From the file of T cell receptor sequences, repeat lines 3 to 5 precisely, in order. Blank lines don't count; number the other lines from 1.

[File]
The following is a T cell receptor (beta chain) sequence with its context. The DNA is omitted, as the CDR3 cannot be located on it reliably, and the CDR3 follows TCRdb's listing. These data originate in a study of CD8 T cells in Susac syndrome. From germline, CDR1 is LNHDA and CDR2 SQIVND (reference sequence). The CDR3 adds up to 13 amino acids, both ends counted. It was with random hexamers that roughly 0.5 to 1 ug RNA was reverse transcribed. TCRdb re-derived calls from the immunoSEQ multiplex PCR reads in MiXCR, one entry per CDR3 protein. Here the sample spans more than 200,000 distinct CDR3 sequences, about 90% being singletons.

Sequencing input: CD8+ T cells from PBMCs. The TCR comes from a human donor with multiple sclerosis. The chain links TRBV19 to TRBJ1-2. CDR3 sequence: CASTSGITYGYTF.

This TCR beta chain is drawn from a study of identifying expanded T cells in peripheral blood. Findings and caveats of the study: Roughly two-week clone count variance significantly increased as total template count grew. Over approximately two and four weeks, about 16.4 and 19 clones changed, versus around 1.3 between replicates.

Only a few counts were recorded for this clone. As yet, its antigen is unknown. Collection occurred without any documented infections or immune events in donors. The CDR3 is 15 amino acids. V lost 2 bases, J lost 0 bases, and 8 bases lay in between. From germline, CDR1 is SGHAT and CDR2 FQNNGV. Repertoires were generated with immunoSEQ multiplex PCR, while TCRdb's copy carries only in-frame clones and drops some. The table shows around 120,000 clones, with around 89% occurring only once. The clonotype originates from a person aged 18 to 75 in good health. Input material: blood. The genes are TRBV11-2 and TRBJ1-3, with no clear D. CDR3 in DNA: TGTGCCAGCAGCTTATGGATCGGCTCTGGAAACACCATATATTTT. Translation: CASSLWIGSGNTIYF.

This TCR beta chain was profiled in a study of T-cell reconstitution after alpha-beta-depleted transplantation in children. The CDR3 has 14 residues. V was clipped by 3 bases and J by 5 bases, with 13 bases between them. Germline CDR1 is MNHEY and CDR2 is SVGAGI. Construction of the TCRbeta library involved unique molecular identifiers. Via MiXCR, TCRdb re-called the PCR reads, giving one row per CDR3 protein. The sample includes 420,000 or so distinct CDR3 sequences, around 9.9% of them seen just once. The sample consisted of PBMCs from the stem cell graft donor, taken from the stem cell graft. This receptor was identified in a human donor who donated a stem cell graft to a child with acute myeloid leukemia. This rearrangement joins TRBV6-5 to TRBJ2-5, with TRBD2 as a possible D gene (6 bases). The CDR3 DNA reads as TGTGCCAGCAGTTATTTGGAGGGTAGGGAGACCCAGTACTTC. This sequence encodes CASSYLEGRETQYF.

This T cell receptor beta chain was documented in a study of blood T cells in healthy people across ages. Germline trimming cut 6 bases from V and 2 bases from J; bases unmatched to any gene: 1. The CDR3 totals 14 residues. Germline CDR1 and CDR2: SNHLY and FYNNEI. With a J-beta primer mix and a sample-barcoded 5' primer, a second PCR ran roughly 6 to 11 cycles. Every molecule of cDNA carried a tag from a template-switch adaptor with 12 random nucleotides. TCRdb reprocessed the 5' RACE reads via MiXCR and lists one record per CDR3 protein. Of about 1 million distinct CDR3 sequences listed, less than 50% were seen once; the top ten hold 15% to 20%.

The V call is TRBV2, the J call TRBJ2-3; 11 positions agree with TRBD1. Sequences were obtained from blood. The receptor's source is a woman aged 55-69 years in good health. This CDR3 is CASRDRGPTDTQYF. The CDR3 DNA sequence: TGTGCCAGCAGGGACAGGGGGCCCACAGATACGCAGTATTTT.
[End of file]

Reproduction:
This TCR beta chain is drawn from a study of identifying expanded T cells in peripheral blood. Findings and caveats of the study: Roughly two-week clone count variance significantly increased as total template count grew. Over approximately two and four weeks, about 16.4 and 19 clones changed, versus around 1.3 between replicates.

Only a few counts were recorded for this clone. As yet, its antigen is unknown. Collection occurred without any documented infections or immune events in donors. The CDR3 is 15 amino acids. V lost 2 bases, J lost 0 bases, and 8 bases lay in between. From germline, CDR1 is SGHAT and CDR2 FQNNGV. Repertoires were generated with immunoSEQ multiplex PCR, while TCRdb's copy carries only in-frame clones and drops some. The table shows around 120,000 clones, with around 89% occurring only once. The clonotype originates from a person aged 18 to 75 in good health. Input material: blood. The genes are TRBV11-2 and TRBJ1-3, with no clear D. CDR3 in DNA: TGTGCCAGCAGCTTATGGATCGGCTCTGGAAACACCATATATTTT. Translation: CASSLWIGSGNTIYF.

This TCR beta chain was profiled in a study of T-cell reconstitution after alpha-beta-depleted transplantation in children. The CDR3 has 14 residues. V was clipped by 3 bases and J by 5 bases, with 13 bases between them. Germline CDR1 is MNHEY and CDR2 is SVGAGI. Construction of the TCRbeta library involved unique molecular identifiers. Via MiXCR, TCRdb re-called the PCR reads, giving one row per CDR3 protein. The sample includes 420,000 or so distinct CDR3 sequences, around 9.9% of them seen just once. The sample consisted of PBMCs from the stem cell graft donor, taken from the stem cell graft. This receptor was identified in a human donor who donated a stem cell graft to a child with acute myeloid leukemia. This rearrangement joins TRBV6-5 to TRBJ2-5, with TRBD2 as a possible D gene (6 bases). The CDR3 DNA reads as TGTGCCAGCAGTTATTTGGAGGGTAGGGAGACCCAGTACTTC. This sequence encodes CASSYLEGRETQYF.